Of course, in Garcia, defendant Garcia was convicted of a section 12022.53-enumerated offense: murder. (Garcia, supra, 28 Cal.4th at p. 1170.) That cannot be said of defendant here, whose voluntary manslaughter offense is not part of the rogues' gallery of section 12022.53 offenses. However, one of defendant's co-principals was convicted of murder. Does the co-principal's murder conviction provide a sufficient basis on which to apply the section 12022.53(d) and (e)(1) enhancement to defendant? No.

Garcia emphasized the general principle that an enhancement does not exist in a vacuum: "'"[A] defendant is not at risk for punishment under an enhancement allegation until convicted of a related substantive offense."'" (Garcia, supra, 28 Cal.4th at p. 1174, italics added, quoting People v. Dennis (1998) 17 Cal.4th 468, 500; see also People v. Smart (2006) 145 Cal.App.4th 1216, 1226 [an enhancement cannot define the crime, cannot be "the tail wagging the dog"].)

From this, Garcia concluded that in order to find an aider and abettor, who is not the shooter, liable under the section 12022.53(d) and (e)(1) enhancement, the prosecution must plead and prove "that (1) a principal committed an offense enumerated in section 12022.53...; (2) a principal intentionally and personally discharged a firearm and proximately caused great bodily injury or death to any person other than an accomplice during the commission of the offense; (3) the aider and abettor was a principal in the offense; and (4) the offense was [gang-]committed...." (Garcia, supra, 28 Cal.4th at p. 1174, italics added.) Garcia then added: "Although the aider and abettor must first be convicted of the underlying offense before the enhancement may apply (People v. Dennis, supra, 17 Cal.4th at p. 500), the prosecution need not plead and prove the conviction of the offense by the principal who intentionally and personally discharged a firearm." (Garcia, at p. 1174, first italics added.) And, for good measure, Garcia quoted an appellate court's observation that section 12022.53(e)(1) "'is expressly drafted to extend the enhancement for gun use in any enumerated serious felony to gang members who aid and abet that offense in furtherance of the objectives of a criminal street gang.'" (Garcia, supra, 28 Cal.4th at p. 1172, italics added, quoting People v. Gonzales (2001) 87 Cal.App.4th 1, 15.)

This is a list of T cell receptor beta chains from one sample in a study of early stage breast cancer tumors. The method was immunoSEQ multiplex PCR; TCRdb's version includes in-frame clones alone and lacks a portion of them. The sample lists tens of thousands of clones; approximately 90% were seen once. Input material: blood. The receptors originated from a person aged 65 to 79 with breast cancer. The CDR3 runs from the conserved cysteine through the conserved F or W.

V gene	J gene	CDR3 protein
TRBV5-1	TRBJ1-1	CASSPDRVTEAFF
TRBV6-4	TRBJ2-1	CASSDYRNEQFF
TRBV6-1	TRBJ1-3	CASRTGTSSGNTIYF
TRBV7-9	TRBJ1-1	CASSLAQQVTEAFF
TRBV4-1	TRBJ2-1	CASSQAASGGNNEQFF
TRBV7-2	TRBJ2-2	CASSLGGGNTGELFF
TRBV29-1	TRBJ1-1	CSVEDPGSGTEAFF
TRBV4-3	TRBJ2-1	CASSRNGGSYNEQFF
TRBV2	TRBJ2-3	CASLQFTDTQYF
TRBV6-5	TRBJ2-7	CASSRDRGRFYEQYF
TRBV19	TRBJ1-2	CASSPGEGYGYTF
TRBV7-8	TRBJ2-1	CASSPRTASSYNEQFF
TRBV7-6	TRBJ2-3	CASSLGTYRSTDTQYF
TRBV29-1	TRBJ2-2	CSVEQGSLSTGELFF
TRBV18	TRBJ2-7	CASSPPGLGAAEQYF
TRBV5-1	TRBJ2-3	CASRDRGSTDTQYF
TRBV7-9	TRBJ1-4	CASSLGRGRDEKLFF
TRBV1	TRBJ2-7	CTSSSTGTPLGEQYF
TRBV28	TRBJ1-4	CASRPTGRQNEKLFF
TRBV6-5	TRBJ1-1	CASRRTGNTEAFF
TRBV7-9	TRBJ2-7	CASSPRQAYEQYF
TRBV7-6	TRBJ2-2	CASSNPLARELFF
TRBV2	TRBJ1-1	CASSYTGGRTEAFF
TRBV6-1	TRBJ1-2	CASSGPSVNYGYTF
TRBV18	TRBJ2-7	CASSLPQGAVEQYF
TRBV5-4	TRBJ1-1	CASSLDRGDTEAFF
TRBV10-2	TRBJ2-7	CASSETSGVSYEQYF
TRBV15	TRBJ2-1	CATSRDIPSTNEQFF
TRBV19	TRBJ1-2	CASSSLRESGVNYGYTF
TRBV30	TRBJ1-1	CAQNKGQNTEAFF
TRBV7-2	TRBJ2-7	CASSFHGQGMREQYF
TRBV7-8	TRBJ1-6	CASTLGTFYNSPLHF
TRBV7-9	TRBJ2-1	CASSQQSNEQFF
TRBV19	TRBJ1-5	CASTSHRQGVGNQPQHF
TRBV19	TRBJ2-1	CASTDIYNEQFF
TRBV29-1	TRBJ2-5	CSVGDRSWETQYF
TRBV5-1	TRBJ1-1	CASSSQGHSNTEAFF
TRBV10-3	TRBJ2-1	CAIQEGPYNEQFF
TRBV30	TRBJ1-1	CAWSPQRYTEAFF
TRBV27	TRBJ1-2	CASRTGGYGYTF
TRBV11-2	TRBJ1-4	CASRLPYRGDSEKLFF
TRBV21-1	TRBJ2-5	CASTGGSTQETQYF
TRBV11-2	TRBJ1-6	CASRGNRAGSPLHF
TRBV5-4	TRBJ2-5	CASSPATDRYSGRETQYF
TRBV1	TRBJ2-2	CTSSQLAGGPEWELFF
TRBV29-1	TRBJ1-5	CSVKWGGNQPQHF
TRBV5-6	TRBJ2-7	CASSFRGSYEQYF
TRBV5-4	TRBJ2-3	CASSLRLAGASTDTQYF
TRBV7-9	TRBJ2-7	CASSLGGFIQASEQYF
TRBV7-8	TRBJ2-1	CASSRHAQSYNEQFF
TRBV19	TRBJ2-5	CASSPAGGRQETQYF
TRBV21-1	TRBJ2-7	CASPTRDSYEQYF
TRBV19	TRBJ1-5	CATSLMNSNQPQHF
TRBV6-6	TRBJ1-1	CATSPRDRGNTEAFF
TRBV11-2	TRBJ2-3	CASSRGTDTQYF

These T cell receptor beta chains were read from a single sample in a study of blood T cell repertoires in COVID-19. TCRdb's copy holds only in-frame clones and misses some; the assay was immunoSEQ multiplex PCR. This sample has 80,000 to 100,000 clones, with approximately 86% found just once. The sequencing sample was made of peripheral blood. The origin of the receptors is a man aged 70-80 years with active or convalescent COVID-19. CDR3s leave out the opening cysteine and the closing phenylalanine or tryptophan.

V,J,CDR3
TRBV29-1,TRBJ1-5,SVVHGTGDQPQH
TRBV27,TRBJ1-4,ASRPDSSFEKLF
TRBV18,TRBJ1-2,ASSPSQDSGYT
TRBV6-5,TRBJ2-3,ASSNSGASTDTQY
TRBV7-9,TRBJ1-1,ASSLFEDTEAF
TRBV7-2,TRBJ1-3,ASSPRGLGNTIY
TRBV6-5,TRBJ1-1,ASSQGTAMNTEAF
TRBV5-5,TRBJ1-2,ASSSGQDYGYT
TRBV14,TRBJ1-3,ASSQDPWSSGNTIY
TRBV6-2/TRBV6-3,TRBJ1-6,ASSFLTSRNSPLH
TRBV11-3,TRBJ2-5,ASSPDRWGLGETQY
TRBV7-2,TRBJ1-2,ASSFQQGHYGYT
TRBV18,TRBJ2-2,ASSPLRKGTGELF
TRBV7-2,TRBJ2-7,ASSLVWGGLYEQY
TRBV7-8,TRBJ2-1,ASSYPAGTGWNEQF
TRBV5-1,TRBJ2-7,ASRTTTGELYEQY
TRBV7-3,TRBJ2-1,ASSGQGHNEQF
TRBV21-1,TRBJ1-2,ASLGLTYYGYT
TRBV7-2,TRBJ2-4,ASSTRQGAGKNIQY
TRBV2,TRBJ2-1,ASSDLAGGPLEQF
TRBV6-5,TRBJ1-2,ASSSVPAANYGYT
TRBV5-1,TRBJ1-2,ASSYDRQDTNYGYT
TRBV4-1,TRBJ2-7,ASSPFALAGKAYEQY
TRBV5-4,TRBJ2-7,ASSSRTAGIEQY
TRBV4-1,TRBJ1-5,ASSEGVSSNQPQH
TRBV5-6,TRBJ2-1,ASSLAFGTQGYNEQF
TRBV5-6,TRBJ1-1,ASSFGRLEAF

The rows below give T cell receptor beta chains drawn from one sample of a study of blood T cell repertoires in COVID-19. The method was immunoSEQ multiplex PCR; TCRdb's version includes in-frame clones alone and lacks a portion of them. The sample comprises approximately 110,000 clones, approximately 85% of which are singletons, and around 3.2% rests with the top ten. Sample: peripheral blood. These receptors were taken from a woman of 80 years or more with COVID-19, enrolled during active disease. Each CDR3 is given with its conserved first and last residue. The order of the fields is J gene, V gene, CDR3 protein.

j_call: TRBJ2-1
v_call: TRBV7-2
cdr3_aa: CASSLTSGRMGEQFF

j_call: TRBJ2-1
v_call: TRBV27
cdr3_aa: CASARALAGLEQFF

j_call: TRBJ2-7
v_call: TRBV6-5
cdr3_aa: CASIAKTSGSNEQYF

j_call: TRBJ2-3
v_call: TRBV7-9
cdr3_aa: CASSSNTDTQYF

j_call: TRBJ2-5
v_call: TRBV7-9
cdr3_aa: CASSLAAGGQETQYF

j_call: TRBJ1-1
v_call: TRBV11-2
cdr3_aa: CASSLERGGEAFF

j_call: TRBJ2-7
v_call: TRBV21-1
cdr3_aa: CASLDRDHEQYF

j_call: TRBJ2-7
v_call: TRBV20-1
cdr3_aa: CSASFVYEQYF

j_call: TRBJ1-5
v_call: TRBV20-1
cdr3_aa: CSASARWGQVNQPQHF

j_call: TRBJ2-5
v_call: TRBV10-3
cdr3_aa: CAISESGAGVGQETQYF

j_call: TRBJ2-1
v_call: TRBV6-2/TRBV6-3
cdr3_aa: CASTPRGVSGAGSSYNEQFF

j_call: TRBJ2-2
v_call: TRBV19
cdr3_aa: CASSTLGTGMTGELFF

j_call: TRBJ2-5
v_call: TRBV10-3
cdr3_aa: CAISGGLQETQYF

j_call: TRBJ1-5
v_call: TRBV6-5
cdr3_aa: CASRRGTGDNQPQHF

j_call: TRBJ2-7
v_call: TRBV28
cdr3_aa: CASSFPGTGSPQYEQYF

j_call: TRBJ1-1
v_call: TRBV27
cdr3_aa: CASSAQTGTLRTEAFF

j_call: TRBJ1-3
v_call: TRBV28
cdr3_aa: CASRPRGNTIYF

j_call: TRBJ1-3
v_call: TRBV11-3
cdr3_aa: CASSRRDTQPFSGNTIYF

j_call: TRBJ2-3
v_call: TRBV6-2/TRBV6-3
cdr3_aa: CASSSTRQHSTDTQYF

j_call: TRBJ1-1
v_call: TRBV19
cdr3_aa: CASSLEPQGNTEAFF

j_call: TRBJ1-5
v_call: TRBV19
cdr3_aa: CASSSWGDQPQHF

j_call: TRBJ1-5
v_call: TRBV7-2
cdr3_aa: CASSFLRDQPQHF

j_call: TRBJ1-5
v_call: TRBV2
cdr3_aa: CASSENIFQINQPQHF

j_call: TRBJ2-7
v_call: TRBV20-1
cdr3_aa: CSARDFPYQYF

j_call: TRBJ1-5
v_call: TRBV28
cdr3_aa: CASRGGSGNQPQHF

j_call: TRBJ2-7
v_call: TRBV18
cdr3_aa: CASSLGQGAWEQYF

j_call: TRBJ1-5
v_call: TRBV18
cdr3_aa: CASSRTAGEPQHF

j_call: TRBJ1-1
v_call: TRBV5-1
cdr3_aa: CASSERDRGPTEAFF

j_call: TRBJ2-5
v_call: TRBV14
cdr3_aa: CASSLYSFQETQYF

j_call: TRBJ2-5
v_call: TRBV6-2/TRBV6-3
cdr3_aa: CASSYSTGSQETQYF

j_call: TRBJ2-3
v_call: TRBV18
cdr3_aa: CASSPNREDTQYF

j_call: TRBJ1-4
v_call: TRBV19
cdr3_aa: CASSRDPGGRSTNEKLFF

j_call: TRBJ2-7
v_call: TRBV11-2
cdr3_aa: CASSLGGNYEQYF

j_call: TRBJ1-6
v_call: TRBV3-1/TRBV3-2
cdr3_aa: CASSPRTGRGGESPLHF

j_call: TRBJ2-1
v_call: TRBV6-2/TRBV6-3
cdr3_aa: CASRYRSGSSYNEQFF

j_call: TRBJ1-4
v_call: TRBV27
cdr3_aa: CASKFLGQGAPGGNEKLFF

For these reasons, we conclude that because defendant was convicted only of voluntary manslaughter (count I), rather than the section 12022.53-enumerated offense of murder, the enhancement under section 12022.53(d) and (e)(1) does not apply to him.